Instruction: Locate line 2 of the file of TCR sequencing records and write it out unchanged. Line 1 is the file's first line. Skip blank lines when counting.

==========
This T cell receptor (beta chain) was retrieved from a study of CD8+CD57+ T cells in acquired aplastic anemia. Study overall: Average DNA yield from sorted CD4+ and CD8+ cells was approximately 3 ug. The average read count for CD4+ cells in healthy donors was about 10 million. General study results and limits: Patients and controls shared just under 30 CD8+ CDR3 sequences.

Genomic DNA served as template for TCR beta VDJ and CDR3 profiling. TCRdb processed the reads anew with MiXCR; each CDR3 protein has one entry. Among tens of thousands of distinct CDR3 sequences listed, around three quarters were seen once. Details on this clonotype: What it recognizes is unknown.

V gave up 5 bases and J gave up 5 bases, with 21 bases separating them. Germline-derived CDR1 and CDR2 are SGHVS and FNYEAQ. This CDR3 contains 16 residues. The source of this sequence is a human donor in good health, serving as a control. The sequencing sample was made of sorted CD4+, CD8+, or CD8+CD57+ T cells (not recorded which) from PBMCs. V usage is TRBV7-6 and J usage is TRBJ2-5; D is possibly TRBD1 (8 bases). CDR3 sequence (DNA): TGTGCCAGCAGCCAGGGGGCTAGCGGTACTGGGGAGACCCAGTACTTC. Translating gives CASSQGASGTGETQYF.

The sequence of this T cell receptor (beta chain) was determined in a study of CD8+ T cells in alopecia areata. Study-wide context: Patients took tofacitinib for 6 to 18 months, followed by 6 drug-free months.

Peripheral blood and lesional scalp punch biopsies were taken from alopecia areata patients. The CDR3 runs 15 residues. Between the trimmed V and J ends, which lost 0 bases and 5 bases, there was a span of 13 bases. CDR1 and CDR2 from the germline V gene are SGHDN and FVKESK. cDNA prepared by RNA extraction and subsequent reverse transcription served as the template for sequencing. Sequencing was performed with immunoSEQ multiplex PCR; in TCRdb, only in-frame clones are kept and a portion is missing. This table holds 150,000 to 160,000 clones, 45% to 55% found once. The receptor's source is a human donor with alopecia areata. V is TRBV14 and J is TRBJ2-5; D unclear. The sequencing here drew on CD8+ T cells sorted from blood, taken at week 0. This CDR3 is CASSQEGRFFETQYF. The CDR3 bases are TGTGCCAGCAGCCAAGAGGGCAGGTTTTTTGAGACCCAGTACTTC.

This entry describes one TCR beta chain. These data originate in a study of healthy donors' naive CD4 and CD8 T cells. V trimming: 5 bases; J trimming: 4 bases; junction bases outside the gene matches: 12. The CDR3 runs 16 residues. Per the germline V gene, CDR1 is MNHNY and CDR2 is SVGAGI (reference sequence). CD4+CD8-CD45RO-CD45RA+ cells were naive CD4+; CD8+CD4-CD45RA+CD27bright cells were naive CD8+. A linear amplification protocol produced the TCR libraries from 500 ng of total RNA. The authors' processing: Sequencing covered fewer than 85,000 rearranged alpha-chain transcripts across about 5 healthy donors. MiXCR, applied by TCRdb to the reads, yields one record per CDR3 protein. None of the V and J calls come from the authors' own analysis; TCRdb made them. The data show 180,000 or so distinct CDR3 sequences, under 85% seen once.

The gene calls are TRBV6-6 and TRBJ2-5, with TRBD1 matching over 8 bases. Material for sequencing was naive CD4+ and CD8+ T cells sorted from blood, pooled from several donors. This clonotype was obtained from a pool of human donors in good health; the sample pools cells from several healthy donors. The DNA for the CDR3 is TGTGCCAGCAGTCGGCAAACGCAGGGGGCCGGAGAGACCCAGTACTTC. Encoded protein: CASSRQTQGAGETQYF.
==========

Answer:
Genomic DNA served as template for TCR beta VDJ and CDR3 profiling. TCRdb processed the reads anew with MiXCR; each CDR3 protein has one entry. Among tens of thousands of distinct CDR3 sequences listed, around three quarters were seen once. Details on this clonotype: What it recognizes is unknown.